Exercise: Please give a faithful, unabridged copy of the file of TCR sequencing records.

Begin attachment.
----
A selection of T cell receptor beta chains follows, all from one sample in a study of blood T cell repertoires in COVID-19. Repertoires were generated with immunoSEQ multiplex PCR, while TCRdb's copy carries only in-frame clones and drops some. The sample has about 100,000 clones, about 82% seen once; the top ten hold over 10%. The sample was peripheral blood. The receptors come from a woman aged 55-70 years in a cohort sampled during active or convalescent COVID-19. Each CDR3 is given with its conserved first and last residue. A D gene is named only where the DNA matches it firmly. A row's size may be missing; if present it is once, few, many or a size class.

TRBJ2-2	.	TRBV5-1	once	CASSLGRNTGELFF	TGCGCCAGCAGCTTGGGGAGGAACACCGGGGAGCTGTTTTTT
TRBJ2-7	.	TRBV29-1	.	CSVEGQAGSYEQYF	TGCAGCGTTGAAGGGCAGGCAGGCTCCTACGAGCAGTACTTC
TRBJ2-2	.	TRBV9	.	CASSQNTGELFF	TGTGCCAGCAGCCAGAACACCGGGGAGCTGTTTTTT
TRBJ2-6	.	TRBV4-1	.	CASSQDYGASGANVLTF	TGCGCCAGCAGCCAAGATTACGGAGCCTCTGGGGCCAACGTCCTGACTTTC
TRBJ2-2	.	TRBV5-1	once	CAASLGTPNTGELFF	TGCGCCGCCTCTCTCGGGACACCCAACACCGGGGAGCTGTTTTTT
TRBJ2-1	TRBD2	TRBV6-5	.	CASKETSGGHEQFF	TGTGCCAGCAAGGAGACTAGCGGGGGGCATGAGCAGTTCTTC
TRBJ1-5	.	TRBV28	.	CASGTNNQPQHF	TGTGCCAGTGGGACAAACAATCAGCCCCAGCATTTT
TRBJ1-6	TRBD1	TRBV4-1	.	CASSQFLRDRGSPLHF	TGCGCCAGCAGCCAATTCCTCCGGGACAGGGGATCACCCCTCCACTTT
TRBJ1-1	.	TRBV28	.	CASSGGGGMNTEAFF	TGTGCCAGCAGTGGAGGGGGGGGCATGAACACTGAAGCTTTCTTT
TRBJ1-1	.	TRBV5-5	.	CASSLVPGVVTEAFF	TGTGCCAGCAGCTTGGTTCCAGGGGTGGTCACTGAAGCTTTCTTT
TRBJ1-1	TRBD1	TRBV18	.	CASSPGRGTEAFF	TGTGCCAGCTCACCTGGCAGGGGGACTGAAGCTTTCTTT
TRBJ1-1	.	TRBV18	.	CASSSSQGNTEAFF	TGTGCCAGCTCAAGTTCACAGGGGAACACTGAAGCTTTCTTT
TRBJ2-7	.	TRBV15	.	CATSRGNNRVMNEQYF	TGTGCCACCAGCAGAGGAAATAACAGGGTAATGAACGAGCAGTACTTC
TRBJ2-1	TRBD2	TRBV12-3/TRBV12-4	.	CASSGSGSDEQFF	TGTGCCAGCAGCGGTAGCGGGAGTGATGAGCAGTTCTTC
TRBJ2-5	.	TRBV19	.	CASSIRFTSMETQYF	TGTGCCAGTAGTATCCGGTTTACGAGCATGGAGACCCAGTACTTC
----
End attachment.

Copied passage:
A selection of T cell receptor beta chains follows, all from one sample in a study of blood T cell repertoires in COVID-19. Repertoires were generated with immunoSEQ multiplex PCR, while TCRdb's copy carries only in-frame clones and drops some. The sample has about 100,000 clones, about 82% seen once; the top ten hold over 10%. The sample was peripheral blood. The receptors come from a woman aged 55-70 years in a cohort sampled during active or convalescent COVID-19. Each CDR3 is given with its conserved first and last residue. A D gene is named only where the DNA matches it firmly. A row's size may be missing; if present it is once, few, many or a size class.

TRBJ2-2	.	TRBV5-1	once	CASSLGRNTGELFF	TGCGCCAGCAGCTTGGGGAGGAACACCGGGGAGCTGTTTTTT
TRBJ2-7	.	TRBV29-1	.	CSVEGQAGSYEQYF	TGCAGCGTTGAAGGGCAGGCAGGCTCCTACGAGCAGTACTTC
TRBJ2-2	.	TRBV9	.	CASSQNTGELFF	TGTGCCAGCAGCCAGAACACCGGGGAGCTGTTTTTT
TRBJ2-6	.	TRBV4-1	.	CASSQDYGASGANVLTF	TGCGCCAGCAGCCAAGATTACGGAGCCTCTGGGGCCAACGTCCTGACTTTC
TRBJ2-2	.	TRBV5-1	once	CAASLGTPNTGELFF	TGCGCCGCCTCTCTCGGGACACCCAACACCGGGGAGCTGTTTTTT
TRBJ2-1	TRBD2	TRBV6-5	.	CASKETSGGHEQFF	TGTGCCAGCAAGGAGACTAGCGGGGGGCATGAGCAGTTCTTC
TRBJ1-5	.	TRBV28	.	CASGTNNQPQHF	TGTGCCAGTGGGACAAACAATCAGCCCCAGCATTTT
TRBJ1-6	TRBD1	TRBV4-1	.	CASSQFLRDRGSPLHF	TGCGCCAGCAGCCAATTCCTCCGGGACAGGGGATCACCCCTCCACTTT
TRBJ1-1	.	TRBV28	.	CASSGGGGMNTEAFF	TGTGCCAGCAGTGGAGGGGGGGGCATGAACACTGAAGCTTTCTTT
TRBJ1-1	.	TRBV5-5	.	CASSLVPGVVTEAFF	TGTGCCAGCAGCTTGGTTCCAGGGGTGGTCACTGAAGCTTTCTTT
TRBJ1-1	TRBD1	TRBV18	.	CASSPGRGTEAFF	TGTGCCAGCTCACCTGGCAGGGGGACTGAAGCTTTCTTT
TRBJ1-1	.	TRBV18	.	CASSSSQGNTEAFF	TGTGCCAGCTCAAGTTCACAGGGGAACACTGAAGCTTTCTTT
TRBJ2-7	.	TRBV15	.	CATSRGNNRVMNEQYF	TGTGCCACCAGCAGAGGAAATAACAGGGTAATGAACGAGCAGTACTTC
TRBJ2-1	TRBD2	TRBV12-3/TRBV12-4	.	CASSGSGSDEQFF	TGTGCCAGCAGCGGTAGCGGGAGTGATGAGCAGTTCTTC
TRBJ2-5	.	TRBV19	.	CASSIRFTSMETQYF	TGTGCCAGTAGTATCCGGTTTACGAGCATGGAGACCCAGTACTTC